Like any bold move, there are risks, but I’d argue those have been overblown. It will rub some party stalwarts the wrong way, but a lot of Senators won’t miss having to shuck tickets for Liberal fundraisers. Yes, there may come a day when Prime Minister Trudeau longs for a rubber stamp Senate. However it seems unlikely the Senate will survive in its current form long enough for Trudeau to ever appoint back a Liberal majority. Having an uncooperative Conservative Senate might actually provide Trudeau with a good foil – remember how Stephen Harper loved to complain about the “unelected Liberal Senate” holding up key pieces of legislation? Those very same talking points are now coming to a Liberal fundraising letter near you!

In the end, what stands out is that this was a case of action. If Trudeau had promised a non-partisan senate, no one would have paid it any attention. Seriously, try to find me 5 people who remember Michael Ignatieff’s very impressive democratic reform platform from the last election. Voters respond to actions rather than promises, and in one morning Trudeau did more to advance the case of Senate reform as the leader of the third party than Stephen Harper has done in 8 years as Prime Minister.

Canada’s New Government Turns 8

Posted on by CalgaryGrit in History | 4 Comments

harper cake
Today marks the 8th anniversary of Stephen Harper’s election as Prime Minister. At the time, a lot of Liberals figured they could turn him into Joe Clark after a quick leadership change. Yet, by this time next year, Harper will have passed Louis St. Laurent, Robert Borden, and Brian Mulroney, to become the 6th longest serving Prime Minister in Canadian history – and most succesful conservative in over a century.

That’s the good news. The bad news for Harper is that it’s hard to fight the “time for a change” bug. Trudeau and King both lost elections after around a decade in power, and Chretien’s own party forced him out of office. Usually, you only get a fourth term if voters don’t trust the other guy and, from where I sit, there are two fairly impressive “other guys” with their sights set on 24 Sussex.

That said, no one expected Harper to last 8 years, so we would all be foolish to under-estimate him.

Bart’s Books: Stephen Harper, Episode II

Posted on by CalgaryGrit in Book Reviews, Federal Politics | Leave a comment

paulwells

“On any day, [Harper] has a choice, he can do the big conservative thing that would be the end of his career, or he can do some of the small conservative things that won’t.”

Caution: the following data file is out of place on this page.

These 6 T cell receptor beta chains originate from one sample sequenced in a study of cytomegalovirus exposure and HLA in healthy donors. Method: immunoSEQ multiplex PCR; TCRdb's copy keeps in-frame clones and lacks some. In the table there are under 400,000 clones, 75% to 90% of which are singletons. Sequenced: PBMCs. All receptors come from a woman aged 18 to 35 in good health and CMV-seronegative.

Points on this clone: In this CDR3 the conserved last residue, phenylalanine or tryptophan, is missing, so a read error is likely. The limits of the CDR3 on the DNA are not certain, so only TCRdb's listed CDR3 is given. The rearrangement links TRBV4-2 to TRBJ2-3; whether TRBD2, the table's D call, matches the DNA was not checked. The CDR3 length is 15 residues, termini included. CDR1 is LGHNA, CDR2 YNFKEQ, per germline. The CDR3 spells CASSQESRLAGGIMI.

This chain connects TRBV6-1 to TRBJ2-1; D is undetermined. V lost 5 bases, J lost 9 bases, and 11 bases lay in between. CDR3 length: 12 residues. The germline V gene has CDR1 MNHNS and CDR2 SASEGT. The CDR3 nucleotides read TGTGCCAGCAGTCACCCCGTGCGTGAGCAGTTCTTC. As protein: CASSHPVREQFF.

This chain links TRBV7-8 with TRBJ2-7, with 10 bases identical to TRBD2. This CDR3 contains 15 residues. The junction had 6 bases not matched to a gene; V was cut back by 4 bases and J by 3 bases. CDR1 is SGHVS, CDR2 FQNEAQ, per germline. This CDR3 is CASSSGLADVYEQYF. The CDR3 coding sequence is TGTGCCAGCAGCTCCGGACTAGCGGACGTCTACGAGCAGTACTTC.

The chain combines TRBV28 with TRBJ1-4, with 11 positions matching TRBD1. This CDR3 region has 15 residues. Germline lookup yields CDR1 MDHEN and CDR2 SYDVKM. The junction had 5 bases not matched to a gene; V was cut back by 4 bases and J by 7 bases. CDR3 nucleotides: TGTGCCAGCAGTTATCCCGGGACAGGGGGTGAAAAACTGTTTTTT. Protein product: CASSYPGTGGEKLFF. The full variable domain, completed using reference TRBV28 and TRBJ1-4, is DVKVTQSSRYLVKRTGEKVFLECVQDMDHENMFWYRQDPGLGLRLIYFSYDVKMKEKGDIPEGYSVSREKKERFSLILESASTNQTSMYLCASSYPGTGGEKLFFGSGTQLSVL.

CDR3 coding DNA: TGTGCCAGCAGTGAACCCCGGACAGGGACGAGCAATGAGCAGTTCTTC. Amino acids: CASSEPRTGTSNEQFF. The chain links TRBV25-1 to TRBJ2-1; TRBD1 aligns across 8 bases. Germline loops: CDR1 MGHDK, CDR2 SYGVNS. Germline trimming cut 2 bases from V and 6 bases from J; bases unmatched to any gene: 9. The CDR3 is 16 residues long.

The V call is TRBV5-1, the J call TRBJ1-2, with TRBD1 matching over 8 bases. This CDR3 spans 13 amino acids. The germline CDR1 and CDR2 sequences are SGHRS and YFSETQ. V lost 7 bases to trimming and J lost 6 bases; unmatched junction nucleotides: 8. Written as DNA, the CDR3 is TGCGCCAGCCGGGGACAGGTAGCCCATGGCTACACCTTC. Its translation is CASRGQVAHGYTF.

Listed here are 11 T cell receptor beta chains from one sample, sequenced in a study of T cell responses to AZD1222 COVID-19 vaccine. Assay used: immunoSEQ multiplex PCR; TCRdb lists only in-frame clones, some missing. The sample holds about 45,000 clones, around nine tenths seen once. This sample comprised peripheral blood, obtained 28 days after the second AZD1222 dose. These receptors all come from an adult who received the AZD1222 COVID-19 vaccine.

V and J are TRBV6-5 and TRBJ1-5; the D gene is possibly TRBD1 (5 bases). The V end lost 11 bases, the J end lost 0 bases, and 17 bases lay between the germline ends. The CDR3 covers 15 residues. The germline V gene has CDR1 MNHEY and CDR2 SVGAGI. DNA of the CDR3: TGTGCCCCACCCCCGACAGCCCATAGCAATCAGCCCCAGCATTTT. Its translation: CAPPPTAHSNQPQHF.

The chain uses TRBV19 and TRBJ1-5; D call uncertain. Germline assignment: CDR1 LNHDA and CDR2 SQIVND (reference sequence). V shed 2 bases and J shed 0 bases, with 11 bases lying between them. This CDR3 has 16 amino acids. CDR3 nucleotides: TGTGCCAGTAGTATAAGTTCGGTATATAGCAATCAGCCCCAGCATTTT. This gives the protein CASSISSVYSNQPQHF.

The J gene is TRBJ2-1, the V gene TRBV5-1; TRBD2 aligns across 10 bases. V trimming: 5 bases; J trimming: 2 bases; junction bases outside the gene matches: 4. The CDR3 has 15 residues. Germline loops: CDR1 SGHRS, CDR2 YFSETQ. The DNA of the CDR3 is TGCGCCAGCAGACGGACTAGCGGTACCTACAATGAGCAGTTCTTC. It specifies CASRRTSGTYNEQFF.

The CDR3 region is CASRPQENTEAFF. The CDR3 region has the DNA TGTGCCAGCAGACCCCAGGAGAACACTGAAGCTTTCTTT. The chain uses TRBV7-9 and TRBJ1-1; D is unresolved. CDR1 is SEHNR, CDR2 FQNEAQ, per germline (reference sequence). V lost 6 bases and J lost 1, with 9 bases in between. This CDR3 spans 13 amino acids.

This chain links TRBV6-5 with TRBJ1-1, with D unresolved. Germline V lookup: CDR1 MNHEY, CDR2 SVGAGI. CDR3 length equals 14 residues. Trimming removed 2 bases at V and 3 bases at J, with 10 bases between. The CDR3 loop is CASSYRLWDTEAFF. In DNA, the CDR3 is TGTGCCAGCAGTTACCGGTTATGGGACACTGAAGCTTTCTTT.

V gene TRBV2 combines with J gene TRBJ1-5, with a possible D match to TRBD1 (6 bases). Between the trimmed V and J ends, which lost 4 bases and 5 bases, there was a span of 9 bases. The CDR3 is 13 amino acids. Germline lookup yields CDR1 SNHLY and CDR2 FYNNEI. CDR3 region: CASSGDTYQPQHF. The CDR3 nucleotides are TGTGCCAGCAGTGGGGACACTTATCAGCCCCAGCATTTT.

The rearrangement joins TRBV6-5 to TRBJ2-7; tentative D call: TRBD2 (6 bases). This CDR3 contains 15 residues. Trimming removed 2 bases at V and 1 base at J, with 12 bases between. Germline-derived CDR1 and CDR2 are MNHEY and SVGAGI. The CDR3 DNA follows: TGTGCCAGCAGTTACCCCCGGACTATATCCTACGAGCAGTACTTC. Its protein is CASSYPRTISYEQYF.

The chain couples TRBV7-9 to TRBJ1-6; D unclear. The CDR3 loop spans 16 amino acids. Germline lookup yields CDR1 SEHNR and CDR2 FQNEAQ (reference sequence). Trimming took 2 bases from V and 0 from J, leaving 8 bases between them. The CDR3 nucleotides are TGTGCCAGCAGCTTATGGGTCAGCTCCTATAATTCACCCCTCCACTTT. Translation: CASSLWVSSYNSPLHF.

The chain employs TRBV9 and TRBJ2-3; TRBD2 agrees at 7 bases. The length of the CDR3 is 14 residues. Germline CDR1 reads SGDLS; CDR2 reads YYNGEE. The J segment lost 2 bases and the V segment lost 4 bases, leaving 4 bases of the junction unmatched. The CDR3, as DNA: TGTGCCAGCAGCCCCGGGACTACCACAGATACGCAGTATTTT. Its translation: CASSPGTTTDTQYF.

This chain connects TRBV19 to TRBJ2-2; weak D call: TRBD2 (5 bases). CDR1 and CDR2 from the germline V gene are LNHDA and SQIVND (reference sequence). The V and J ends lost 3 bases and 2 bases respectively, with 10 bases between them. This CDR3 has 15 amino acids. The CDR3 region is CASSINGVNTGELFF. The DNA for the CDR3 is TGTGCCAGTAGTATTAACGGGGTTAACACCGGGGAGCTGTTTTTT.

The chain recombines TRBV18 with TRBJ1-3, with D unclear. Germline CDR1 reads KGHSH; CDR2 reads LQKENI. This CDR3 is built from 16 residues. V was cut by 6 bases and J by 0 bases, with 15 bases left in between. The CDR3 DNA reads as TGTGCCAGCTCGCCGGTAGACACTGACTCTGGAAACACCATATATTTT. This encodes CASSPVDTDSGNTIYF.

I’ll save you the trouble of reading the rest of this book review – if you like Paul Wells’ writing style, and you liked Right Side Up, then go out and buy “The Longer I’m Prime Minister” now. Because you’re certain to find that book more interesting than the rest of this blog post.

For those of you still with me, it’s best to think of this book as Episode II of the Paul Wells Stephen Harper trilogy (or maybe Episode V, if there are plans for a few boring prequels about life at the National Citizens Coalition). In Right Side Up, we saw the rise of Harper. In The Longer I’m Prime Minister, we get a look at how Harper governs. Time will tell how long we’ll need to wait for the fall of Harper, but this book provides valuable insights into how he has made it this far.

Much of his success has, no doubt, been due to lackluster opponents, on whom Wells is merciless (e.g. “the owlish and intermittently comprehensible Dion”). But Wells shares the opinion, to which I also subscribe, that Harper has been underestimated by too many people for far too long. This isn’t a case of Mr. Magoo stumbling out of trouble – Harper owes his success to meticulous planning and discipline.

Take for example, Harper’s governing style. Wells paints a picture of a leader wanting to avoid the tragic flaws that claimed his predecessors. So after watching Lucien Bouchard and Paul Martin undo successful Prime Ministers, Harper has been careful to ensure no minister’s clout grows to the point where he becomes irreplaceable. After seeing Mulroney slain by Meech and Charlottetown, Harper learned not to chase dragons.

So there’s a method to his monotony. Harper intentionally dulls his speeches so that quotable lines pop. Moreover, by being formless, he becomes harder to hate and easier to project ourselves onto.